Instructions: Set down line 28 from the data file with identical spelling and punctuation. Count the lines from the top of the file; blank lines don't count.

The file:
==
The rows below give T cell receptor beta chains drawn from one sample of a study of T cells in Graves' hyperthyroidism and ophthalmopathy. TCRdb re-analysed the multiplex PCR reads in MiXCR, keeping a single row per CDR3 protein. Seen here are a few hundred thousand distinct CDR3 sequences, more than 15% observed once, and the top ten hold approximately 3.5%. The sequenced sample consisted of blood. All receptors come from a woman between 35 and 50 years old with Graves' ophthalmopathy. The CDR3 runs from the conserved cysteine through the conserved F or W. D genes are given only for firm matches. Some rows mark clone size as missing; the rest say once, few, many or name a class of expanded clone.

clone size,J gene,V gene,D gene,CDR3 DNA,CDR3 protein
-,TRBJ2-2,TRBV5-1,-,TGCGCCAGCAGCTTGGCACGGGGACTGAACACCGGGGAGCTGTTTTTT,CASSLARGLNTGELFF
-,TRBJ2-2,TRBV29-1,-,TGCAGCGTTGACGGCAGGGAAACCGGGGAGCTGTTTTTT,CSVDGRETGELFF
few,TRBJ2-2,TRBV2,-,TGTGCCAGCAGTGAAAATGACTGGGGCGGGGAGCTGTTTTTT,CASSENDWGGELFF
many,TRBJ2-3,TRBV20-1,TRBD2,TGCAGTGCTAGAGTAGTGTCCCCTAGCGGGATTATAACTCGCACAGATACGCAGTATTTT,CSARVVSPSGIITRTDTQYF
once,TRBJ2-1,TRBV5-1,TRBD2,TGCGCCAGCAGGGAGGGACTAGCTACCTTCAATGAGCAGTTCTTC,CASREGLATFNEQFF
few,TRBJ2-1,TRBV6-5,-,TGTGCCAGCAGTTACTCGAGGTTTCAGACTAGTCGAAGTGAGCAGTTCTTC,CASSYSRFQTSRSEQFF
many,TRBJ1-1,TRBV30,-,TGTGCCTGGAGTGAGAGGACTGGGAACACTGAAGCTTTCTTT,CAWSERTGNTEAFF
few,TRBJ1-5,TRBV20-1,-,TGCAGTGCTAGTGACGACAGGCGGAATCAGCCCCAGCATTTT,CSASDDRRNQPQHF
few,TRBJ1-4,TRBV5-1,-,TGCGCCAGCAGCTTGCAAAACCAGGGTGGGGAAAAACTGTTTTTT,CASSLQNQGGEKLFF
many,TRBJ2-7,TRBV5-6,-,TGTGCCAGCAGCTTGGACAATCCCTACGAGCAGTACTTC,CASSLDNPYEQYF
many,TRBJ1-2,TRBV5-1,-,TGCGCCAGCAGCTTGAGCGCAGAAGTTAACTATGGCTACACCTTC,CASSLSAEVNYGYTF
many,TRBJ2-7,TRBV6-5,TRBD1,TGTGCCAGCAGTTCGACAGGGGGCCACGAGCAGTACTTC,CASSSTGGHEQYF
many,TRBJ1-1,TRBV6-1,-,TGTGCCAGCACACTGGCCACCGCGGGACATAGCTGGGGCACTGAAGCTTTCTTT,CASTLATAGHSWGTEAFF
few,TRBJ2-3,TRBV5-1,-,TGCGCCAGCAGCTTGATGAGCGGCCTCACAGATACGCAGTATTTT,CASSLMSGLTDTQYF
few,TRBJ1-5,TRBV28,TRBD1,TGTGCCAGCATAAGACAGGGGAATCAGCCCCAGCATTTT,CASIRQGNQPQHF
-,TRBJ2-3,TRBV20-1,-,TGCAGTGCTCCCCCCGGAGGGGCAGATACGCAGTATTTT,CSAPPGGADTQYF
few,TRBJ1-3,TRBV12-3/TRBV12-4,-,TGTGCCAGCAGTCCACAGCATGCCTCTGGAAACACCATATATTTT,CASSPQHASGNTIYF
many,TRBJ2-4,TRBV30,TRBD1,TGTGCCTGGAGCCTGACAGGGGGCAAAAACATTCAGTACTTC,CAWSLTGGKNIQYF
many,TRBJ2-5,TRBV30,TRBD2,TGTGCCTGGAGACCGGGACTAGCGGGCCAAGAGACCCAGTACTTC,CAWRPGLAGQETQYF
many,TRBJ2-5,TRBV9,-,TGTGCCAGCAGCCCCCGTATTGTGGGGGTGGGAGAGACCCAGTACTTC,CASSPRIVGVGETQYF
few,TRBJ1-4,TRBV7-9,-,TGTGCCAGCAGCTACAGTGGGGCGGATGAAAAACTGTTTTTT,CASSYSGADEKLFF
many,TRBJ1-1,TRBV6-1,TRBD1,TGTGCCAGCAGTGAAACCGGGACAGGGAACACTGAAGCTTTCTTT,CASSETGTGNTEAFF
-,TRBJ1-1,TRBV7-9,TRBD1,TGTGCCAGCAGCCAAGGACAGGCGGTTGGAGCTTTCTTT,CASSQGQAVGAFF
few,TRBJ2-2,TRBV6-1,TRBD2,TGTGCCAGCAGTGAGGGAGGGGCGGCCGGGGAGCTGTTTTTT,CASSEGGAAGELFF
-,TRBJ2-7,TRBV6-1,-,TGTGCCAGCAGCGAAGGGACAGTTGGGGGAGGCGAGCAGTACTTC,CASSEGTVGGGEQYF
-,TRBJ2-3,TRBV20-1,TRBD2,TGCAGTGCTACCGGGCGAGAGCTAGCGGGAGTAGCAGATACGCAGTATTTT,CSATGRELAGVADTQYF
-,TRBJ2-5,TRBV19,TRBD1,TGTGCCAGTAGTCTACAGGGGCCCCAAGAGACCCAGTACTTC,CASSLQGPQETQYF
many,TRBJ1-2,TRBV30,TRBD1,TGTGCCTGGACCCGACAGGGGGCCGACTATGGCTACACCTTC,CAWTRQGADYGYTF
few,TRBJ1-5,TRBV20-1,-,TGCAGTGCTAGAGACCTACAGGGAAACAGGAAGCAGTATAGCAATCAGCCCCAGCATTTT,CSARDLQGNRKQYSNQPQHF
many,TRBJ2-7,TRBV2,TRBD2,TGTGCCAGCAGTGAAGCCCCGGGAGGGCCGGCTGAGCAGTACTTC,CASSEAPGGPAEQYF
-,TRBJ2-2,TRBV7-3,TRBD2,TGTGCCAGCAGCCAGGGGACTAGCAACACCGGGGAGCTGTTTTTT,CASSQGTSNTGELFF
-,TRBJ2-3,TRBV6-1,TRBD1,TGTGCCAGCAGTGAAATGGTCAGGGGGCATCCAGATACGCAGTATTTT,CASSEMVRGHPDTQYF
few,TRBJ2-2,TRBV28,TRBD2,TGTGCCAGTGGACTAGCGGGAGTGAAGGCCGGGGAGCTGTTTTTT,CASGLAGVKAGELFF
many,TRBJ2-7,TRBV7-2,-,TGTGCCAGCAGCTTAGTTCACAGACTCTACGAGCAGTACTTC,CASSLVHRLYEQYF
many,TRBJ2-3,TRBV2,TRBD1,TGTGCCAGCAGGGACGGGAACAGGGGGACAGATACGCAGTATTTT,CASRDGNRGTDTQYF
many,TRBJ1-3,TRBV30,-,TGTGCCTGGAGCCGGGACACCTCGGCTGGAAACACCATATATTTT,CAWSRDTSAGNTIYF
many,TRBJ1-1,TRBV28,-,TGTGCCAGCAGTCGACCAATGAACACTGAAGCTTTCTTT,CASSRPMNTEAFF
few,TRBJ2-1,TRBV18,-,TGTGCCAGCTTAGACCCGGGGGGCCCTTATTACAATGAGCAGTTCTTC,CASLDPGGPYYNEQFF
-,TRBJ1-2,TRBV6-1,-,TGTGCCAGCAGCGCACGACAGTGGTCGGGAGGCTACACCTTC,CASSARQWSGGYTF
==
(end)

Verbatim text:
-,TRBJ2-3,TRBV20-1,TRBD2,TGCAGTGCTACCGGGCGAGAGCTAGCGGGAGTAGCAGATACGCAGTATTTT,CSATGRELAGVADTQYF